I work from home two days a week and commute in three days a week.
An upper manager doesn’t trust anyone to work from home, despite us having to meet a percentage if billable hours and having to have each project align with budgeted costs, which means you would get caught if you slacked off.
Luckily, the head of my department hires carefully, then encourages us to work from home at least one day a week. Each day I stay home saves me a 3-hour roundtrip (!!!) and untold money in the form of gas and tolls.
While I do not work from home, I also do not work in a traditional office either. Actually, I travel to my clients homes so they do not have to bear the LA traffic. That being said, I started my own company mainly in part of the huge benefits of being an entrepreneur. I make my own schedule, have the freedom to pursue my passion and grow my company the way that I want to. I must say that it was the best decision that I could have made. I have been able to tailor my life to what I want and have become immensely happier since doing so.
Can I ask what kind of service you provide?
Thank you once again for linking to my work in covering MLMs.
I often get comments that amount to, “Well, if you are so smart, what’s better?” I have been pointing them to Clark Howard’s resource here: http://clark.com/employment-military/work-home-guide/. Now, I have a second resource to link to.
Quite strangely, and I’m curious about opinions, out of the blue, I started to love my job. I found frugalwoods and other retire early sites because nothing in the world sounded better to me than leaving the traditional workforce. That was maybe 5 years ago. Since then, while nothing drastic has changed with my job, I just suddenly really started liking work. Am I old? Did something finally click? Did I resign myself to working life?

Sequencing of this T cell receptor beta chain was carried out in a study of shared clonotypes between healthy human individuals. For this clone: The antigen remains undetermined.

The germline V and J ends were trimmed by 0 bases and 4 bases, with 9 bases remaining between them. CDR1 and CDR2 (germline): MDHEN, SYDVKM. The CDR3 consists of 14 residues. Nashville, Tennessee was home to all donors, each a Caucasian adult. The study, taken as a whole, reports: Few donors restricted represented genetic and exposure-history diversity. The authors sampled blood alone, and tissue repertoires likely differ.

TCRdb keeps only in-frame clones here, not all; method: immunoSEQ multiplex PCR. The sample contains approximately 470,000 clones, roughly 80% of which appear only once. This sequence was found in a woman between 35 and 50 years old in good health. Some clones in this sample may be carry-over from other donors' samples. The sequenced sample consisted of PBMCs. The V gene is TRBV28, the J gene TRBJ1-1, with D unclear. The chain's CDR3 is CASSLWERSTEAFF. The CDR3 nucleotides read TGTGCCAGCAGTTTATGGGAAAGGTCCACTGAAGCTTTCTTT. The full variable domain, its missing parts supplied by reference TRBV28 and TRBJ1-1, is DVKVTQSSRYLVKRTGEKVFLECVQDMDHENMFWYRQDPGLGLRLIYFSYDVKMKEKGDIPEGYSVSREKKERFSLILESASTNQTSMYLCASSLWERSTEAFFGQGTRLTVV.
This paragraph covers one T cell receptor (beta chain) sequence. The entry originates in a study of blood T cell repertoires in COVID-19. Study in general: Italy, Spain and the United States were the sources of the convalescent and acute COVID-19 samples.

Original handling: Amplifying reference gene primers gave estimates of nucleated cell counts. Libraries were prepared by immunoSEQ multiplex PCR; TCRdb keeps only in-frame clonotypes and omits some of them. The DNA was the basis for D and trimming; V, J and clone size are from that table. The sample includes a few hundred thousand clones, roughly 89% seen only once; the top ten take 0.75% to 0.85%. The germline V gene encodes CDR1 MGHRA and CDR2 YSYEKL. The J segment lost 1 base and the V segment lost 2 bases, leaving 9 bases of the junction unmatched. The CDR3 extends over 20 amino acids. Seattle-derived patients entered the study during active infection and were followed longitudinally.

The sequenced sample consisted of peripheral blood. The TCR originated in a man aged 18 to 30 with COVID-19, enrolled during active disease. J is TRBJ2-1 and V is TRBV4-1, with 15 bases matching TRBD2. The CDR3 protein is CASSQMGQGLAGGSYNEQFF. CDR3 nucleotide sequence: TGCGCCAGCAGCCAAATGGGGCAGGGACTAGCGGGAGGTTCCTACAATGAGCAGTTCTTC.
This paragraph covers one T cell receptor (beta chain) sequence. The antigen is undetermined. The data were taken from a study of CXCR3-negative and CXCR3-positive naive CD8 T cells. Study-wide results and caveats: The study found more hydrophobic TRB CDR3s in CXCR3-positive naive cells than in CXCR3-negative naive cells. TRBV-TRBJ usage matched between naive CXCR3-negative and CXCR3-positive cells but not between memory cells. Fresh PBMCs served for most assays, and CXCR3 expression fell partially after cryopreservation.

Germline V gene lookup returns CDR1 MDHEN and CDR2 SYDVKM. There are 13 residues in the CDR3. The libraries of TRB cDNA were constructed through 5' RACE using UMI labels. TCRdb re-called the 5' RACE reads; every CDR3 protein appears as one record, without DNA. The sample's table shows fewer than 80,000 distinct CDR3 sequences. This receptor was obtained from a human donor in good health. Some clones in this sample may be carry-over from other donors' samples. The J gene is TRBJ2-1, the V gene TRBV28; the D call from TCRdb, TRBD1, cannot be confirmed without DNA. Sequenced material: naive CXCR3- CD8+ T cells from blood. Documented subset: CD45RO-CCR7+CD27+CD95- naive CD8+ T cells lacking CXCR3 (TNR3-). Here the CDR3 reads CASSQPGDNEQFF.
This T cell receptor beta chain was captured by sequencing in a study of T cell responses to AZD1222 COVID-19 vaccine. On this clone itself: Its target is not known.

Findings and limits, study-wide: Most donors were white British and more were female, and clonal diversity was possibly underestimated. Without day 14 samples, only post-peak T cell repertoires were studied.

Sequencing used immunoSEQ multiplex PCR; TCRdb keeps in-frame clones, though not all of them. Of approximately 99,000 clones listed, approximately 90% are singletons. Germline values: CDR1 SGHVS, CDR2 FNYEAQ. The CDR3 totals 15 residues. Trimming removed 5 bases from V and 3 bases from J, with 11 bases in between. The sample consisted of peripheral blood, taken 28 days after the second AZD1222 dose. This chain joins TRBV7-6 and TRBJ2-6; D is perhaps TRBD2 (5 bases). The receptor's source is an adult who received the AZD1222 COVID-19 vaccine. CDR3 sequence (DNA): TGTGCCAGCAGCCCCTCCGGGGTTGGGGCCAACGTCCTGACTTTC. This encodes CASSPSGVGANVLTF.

As I was just now starting to type that I still live the frugal life I set out to, it dawned on me, has living frugally simplified my life so much so that I’m just happy? Happy with the simple? Happy to accept life for what it is?
Or maybe all the cash I’ve saved makes me feel like I have an exit plan? Yea, it’s probably the cash, lol.
I love, absolutely love, your comments. You put a huge smile on my face. I think that when we feel “stuck” it’s not fun. Getting unstuck, gaining freedom, takes us to a whole new level of gratitude and contentment. BTW, just curious, are you still feeling the same way??
There are actually quite a few roles in large financial institutions that can be done from home (eg Internal auditors, business controls associates, etc.) However the WFH flexibility could also change depending on changes in the organization/department leaders. Personally I don’t mind going into the office as working from home gives me cabin fever. =P
I work from home full time doing communications work for an NGO and absolutely love it!
I come at this from a slightly different angle. I fall into method 1 part of the time, and not entirely by choice.
I’m a software developer at a small engineering/manufacturing company where it’s been a treat to have everyone under the same roof after years of remote-of-some-flavour in my previous jobs. We have a great culture, so camaraderie and interaction indeed! Plus at our current size, it’s still more likely that each person has many different hats, for which striking up random conversations in the kitchen is super helpful.
Some roles within the company can easily be done remotely, and often when we’re sick but not completely out of it we’ll still work a bit from home if we can. I’ve taken it a step further since I started living with a chronic condition; working from home (on top of having flexible hours to begin with) has allowed me to both keep my job and take better care of myself. Now I work from home between breaks at whatever time of day I’m more alert, and go into the office a few days a week if I’m feeling up to it. I’m more productive at home since I have fewer distractions and pay more attention to when I clock in and out.